Sometimes, you may need more than a mashpia
When the expectations and outcomes of each date are not clear, when the dater is “stuck” – indecisive, anxious, or may be quickly dismissing many potential dates or mates, a consultation with a professional is in order.
Dr. Elka Jacobs- Pinson, Psy.D. has a practice in Crown Heights and works with many people around shiduchim-related issues. She discusses what a therapist can offer that is different from a trusted, smart mashpia: A mental health professional doesn’t simply consider the content of the date but considers the dater’s emotional life as it unfolds during each date and throughout the process.
The psychologist considers the broader issues – his or her expectations, family background and prior relationships, attachment needs, and so forth. To help, Dr. Elka Pinson may teach skills and give specific tasks to utilize during any particular date. For example, she may encourage a client to pay attention to thoughts as they emerge during a particular date. At other times, she may encourage quite the opposite – to NOT attend to those things but to consider other things instead, such as content or rapport. It is important to acknowledge that much (most?) anxiety is not at all conscious. The therapist can tease apart the issues and identify just what is going on and impeding a successful shidduch.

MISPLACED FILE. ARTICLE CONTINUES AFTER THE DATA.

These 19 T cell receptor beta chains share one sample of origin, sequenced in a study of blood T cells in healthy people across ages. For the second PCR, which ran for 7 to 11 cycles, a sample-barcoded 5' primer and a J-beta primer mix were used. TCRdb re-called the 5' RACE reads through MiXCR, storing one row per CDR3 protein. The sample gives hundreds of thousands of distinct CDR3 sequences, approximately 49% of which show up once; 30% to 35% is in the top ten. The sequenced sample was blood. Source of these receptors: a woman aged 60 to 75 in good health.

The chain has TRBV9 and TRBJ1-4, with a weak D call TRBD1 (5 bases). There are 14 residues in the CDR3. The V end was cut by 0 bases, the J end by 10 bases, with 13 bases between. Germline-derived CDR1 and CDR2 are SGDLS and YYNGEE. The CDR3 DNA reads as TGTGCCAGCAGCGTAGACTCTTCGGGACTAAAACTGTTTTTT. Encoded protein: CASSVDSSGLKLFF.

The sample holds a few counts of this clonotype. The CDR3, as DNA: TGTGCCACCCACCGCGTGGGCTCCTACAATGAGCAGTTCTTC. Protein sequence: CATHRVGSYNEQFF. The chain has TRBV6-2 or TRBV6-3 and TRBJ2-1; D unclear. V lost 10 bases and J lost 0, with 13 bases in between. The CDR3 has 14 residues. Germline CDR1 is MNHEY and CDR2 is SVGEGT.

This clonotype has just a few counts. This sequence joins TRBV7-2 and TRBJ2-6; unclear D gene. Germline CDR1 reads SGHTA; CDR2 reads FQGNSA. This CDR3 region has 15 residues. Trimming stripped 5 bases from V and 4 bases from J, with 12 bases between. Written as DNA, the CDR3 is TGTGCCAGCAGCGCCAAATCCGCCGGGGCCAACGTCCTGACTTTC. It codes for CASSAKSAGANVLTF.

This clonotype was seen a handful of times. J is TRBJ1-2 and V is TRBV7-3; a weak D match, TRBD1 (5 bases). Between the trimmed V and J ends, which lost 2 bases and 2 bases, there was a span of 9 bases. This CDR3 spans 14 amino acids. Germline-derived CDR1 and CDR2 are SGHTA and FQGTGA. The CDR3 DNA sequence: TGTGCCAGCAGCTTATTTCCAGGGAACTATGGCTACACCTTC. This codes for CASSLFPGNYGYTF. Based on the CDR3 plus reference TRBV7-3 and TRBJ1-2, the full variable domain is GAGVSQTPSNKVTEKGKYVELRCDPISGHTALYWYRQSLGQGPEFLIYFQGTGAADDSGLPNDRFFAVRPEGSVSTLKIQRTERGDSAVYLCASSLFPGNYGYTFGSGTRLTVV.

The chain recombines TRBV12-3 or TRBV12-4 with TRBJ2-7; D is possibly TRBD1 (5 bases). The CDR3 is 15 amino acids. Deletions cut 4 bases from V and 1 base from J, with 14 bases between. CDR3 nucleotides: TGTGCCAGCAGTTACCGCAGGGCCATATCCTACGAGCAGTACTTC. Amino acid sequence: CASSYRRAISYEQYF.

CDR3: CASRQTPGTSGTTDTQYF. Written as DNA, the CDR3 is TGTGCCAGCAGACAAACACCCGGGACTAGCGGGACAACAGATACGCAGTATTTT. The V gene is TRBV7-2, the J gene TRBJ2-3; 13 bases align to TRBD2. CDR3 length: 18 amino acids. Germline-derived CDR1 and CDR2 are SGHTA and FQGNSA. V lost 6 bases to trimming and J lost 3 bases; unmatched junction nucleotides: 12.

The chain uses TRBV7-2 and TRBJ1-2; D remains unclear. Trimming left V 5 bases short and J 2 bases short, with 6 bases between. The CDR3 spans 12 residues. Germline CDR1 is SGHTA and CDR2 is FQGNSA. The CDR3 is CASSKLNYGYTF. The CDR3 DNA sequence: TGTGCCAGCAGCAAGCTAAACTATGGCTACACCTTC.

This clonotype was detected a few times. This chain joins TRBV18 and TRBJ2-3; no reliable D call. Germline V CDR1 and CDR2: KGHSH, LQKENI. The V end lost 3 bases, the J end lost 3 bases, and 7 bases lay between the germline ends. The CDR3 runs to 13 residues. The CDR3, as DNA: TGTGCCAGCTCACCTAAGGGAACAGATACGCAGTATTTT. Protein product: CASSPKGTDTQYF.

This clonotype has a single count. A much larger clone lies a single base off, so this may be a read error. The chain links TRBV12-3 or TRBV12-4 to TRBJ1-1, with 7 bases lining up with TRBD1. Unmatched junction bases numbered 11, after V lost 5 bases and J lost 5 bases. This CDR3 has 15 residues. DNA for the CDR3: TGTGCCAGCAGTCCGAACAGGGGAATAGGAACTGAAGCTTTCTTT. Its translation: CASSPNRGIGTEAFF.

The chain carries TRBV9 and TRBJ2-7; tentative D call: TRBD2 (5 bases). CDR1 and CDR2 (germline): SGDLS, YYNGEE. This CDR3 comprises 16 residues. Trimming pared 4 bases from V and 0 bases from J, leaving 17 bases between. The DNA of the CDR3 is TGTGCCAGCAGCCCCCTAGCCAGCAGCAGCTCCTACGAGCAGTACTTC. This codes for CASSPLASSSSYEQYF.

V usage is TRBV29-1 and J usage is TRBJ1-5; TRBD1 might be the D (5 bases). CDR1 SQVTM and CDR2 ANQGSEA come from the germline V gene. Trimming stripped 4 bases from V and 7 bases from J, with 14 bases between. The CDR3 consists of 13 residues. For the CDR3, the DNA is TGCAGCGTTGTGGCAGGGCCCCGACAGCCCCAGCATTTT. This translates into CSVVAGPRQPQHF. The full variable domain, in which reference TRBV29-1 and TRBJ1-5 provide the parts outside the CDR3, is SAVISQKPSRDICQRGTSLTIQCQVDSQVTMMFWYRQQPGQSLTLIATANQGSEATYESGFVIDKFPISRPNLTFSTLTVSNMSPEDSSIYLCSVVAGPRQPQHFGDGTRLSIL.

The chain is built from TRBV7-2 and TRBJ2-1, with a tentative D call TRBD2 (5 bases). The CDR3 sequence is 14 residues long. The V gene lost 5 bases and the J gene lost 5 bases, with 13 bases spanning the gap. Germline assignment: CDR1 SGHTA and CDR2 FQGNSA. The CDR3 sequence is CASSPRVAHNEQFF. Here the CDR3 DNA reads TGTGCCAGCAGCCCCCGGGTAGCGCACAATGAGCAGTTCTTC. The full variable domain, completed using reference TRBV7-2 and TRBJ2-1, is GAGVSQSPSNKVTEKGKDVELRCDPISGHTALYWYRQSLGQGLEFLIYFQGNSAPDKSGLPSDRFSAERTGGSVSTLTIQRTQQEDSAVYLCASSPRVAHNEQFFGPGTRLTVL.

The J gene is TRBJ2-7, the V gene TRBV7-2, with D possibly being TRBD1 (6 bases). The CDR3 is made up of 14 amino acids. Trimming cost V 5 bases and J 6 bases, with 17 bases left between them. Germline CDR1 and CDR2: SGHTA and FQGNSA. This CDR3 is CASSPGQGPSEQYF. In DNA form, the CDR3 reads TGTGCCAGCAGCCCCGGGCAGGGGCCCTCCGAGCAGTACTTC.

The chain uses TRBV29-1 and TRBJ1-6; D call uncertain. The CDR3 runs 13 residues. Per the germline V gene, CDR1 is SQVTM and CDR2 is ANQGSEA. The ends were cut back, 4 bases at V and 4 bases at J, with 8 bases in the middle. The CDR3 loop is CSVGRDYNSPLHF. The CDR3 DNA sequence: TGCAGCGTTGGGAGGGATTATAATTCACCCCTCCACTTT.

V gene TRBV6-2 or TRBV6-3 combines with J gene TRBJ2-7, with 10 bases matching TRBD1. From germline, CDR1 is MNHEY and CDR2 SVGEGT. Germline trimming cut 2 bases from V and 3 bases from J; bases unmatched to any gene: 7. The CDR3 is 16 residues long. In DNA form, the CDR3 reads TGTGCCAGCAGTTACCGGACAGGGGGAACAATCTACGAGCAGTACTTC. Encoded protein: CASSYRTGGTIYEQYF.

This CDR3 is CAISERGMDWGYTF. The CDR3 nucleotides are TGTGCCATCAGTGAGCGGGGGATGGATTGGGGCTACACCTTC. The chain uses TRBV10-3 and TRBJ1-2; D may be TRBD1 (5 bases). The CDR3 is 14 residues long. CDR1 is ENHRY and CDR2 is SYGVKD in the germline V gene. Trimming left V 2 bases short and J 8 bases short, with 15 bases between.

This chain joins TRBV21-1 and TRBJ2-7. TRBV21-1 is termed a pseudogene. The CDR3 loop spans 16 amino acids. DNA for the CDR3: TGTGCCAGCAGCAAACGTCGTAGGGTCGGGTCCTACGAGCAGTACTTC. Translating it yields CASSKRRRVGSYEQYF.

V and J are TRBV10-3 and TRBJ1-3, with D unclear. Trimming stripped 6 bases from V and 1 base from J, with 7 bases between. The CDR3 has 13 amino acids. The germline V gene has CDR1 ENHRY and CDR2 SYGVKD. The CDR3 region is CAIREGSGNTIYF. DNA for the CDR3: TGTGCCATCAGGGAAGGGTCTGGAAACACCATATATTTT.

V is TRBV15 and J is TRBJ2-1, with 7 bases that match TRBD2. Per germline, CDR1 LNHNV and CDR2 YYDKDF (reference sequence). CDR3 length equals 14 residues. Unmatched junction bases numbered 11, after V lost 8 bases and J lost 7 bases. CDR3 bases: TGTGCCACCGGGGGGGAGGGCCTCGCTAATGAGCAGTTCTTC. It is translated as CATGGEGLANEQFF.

Similar to educational or business investments which are goal-oriented and individualized, a professional consultation can be an investment in a single’s future.
Talking to a mashpia is a very healthy way of thinking through your thoughts, feelings, hopes and concerns. This practice is valuable throughout your life. Especially for a decision as lifelong as your marriage.
The Adai Ad Institute’s programs provide the necessary tools and insights for a strong and successful marriage – starting with pre-shiduchim, continuing through the shiduch process and into the marriage itself. www.adaiad.org
Dr. Elka Jacobs- Pinson, graduate of NYU, is a Psychologist Licensed in NY and NJ. She divides her time between clinical practice, supervising and consulting. Currently, she offers EMDR (Eye Movement Desensitization and Reprocessing) Therapy and other treatments to clients of all ages with a wide range of emotional, behavioral, and adjustment problems such as trauma, anxiety, stress, depression, and relationship problems. She has extensive experience in child custody and stepfamily matters, as well as assisting postpartum adjustment. Currently, as Clinical Supervisor with Yeled V’Yalda, she is a resource to dozens of clinicians working at counseling in Jewish schools. She is also Consulting Psychologist with Hamaspik.